The first thing that Poppy said to us was, “Be coachable.” This meant not talking back, not saying can’t (and sure as fuck not saying won’t). It meant that we would do what she told us to do, how she told us to do it. This is how “shut the fuck up and listen” got a name. Be coachable. This is where the idea started to congeal. Poppy has skills I want to have. She’s in the room, telling me how she got them (unpaid). But if I’m not coachable, I won’t learn shit.

Let me back up for a second and describe roller derby from an insider’s perspective. I won’t insult you — you can search for videos on YouTube about roller derby to learn how the sport works. You get up before dawn on a Saturday and drive to a rink for speed skating session where a 9-yr-old on inlines will shred your ego as she whizzes past you. You go to your league practice at the end of a long, draining day at work, put on our smelly gear (that is sometimes still damp from your last practice), and maybe Surprise! We’re doing TIME TRIALS today!

And all the time you sweat. Just unbelievable amounts of sweat. Like there’s no chance you’ll be able to wear these clothes again without washing them amounts of sweat. Salt crystals form on you amounts of sweat. Hair completely soaked through amounts of sweat.

And all of the time, you fall. At first, you’re terrified of falling, so you skate around stiff as a 2x4 and wonder for days afterwards why you’re so fucking sore. That doesn’t keep you from falling. Because, you know, you’re doing things like jumping over shit. On skates.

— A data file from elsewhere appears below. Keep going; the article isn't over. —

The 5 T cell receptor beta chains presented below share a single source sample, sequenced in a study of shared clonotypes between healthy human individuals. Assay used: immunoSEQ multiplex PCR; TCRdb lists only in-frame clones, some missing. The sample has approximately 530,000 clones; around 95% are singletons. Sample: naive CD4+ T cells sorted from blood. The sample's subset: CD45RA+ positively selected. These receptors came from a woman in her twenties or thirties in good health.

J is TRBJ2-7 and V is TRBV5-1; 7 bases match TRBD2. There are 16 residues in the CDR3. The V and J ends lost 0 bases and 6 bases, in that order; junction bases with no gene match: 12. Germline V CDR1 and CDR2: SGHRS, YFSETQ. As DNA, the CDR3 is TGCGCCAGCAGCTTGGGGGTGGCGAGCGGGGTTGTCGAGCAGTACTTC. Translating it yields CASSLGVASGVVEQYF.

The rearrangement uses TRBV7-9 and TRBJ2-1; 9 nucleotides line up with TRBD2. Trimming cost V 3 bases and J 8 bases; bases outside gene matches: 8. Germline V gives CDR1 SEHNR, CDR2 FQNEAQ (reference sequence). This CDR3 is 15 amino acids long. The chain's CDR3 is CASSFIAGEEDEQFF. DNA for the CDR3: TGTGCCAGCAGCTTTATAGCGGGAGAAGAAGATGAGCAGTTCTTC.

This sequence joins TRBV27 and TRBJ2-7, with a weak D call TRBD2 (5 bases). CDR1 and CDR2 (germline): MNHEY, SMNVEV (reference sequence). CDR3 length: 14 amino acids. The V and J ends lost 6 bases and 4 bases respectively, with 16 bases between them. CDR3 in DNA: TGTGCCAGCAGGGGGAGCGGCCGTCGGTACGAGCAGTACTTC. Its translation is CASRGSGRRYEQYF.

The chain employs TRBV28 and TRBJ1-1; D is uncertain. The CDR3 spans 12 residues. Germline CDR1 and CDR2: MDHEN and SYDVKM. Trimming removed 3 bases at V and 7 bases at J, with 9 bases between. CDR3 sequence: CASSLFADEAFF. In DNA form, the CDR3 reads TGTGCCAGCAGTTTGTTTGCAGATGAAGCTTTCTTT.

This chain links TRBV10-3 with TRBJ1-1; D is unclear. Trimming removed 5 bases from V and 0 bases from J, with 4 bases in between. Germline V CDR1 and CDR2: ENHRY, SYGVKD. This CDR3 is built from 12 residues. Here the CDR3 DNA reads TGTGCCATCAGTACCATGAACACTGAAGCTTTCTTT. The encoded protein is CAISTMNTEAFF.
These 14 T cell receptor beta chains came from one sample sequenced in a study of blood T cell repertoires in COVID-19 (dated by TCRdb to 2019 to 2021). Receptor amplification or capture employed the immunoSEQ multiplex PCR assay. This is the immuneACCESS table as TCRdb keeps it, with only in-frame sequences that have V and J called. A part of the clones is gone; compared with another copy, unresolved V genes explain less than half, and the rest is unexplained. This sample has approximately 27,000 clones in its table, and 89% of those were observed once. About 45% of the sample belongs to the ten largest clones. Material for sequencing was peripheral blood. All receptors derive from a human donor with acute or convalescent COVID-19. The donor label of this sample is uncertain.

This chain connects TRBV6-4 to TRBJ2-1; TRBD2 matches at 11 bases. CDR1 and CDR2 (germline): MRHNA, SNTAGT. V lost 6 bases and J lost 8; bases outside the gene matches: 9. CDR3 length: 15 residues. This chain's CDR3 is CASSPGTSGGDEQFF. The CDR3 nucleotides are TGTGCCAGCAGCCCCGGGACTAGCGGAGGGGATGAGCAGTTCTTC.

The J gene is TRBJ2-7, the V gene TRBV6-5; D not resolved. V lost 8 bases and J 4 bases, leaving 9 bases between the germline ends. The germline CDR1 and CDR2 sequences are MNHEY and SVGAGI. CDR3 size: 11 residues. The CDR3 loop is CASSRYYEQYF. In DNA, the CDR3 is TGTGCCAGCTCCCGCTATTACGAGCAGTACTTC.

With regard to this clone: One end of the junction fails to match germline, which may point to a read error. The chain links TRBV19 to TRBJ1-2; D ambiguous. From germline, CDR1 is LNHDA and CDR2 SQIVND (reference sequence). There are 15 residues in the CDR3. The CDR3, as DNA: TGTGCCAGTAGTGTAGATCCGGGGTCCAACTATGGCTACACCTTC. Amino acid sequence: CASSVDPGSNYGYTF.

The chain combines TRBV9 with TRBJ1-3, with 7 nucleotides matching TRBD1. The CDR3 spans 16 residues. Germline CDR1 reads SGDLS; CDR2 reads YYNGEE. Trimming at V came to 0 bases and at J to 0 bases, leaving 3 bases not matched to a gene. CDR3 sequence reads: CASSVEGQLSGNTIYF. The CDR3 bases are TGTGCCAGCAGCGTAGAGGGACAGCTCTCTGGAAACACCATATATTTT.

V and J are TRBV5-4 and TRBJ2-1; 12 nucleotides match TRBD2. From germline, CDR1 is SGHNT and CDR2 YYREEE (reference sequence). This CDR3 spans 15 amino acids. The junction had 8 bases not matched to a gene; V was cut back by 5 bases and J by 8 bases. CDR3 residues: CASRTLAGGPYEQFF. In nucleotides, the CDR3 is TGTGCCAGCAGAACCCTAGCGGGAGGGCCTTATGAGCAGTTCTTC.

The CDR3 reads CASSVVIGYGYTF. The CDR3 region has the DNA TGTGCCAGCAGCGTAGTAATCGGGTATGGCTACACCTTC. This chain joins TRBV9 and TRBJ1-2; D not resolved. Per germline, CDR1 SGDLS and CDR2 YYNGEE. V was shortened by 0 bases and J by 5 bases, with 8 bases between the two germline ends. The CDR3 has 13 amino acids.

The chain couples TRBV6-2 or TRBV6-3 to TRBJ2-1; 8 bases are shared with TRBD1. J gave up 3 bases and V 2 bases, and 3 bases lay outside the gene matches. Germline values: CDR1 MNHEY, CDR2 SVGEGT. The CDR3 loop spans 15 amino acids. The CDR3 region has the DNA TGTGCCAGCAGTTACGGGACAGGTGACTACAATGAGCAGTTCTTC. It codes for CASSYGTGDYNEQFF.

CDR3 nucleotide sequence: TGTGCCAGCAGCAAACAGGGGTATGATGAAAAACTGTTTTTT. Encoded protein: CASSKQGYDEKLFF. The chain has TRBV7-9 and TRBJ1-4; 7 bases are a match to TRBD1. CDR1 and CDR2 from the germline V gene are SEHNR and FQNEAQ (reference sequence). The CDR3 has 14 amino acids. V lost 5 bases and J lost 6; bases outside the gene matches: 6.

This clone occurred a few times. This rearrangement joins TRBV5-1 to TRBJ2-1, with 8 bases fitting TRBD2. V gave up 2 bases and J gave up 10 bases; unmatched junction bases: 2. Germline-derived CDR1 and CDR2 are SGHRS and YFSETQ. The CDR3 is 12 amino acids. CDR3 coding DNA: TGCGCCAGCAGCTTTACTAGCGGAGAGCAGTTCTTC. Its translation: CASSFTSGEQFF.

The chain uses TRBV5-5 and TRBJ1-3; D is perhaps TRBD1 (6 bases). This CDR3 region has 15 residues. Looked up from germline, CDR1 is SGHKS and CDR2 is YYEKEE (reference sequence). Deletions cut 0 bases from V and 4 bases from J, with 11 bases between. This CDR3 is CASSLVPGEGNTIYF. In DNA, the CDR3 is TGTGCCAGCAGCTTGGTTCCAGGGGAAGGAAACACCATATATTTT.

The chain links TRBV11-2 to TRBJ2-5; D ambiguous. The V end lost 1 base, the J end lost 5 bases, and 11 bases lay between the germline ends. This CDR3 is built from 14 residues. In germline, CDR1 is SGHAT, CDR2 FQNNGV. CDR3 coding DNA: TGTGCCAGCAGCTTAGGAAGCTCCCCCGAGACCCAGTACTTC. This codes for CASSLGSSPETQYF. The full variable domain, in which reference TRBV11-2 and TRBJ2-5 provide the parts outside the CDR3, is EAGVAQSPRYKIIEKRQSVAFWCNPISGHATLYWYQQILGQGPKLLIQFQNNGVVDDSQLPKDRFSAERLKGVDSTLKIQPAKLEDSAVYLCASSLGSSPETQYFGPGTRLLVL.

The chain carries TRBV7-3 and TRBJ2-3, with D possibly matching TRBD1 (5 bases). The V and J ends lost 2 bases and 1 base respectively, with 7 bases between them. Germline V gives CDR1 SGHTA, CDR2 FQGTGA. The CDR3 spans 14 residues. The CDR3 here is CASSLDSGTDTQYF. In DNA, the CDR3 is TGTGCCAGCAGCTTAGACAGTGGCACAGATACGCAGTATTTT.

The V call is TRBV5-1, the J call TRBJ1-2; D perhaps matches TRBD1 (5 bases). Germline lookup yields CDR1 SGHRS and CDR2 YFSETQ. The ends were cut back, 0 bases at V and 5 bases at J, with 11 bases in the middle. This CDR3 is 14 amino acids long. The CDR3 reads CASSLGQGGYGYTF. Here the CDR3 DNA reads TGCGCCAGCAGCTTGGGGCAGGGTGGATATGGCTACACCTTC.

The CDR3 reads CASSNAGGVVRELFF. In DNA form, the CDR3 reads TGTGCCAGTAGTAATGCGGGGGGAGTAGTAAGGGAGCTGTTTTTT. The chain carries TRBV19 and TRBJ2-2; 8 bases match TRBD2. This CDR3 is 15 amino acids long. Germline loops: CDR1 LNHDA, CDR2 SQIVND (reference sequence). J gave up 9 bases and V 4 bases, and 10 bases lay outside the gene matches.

After you fall a few dozen times, you start to get the idea that nothing bad really happens when you fall. Then you start to love falling because it gives you an adrenaline rush. Also because your teammates cheer when you eat shit. In roller derby, it is said, “If you don’t fall, you’re not trying hard enough.”

And then, one day, you get cleared for contact. Yes, that’s right. Not only are you on skates, but someone bigger, stronger, faster and more experienced than you is going to skate directly into you and knock you onto the floor. On purpose. Because that is how the game of roller derby is played. Eventually you learn to love that, too. Adrenaline is addictive.

If you’ve never played contact sports before, the first few times you intentionally slam your body into someone else’s body will be an uncomfortable feeling for you. Then you look back over the past several months of training and think, “This whole fucking ride has been uncomfortable.”

I have a post about discomfort, too. That is not this post. This post is about what it means to be coachable. Be coachable means that, if you REALLY WANT IT, shut the fuck up. Take everything you are “automatically certain” of, in your mind, put it in a box and stash it in a corner. It is only when your mind is empty of all notions, all fears and insecurities, that you are ready to learn.

From Poppy Spock, Cuban Miss Elle and dozens of other coaches, I have learned to be a great deal less arrogant. I have learned to put a leash on my certitude and righteousness and rein them in. It feels if somehow I’ve been liberated. I feel like a kid again; the world is vibrant and real — there is still so much to learn. It is thrilling.

I recommend it with all my heart.

Erin Ptacek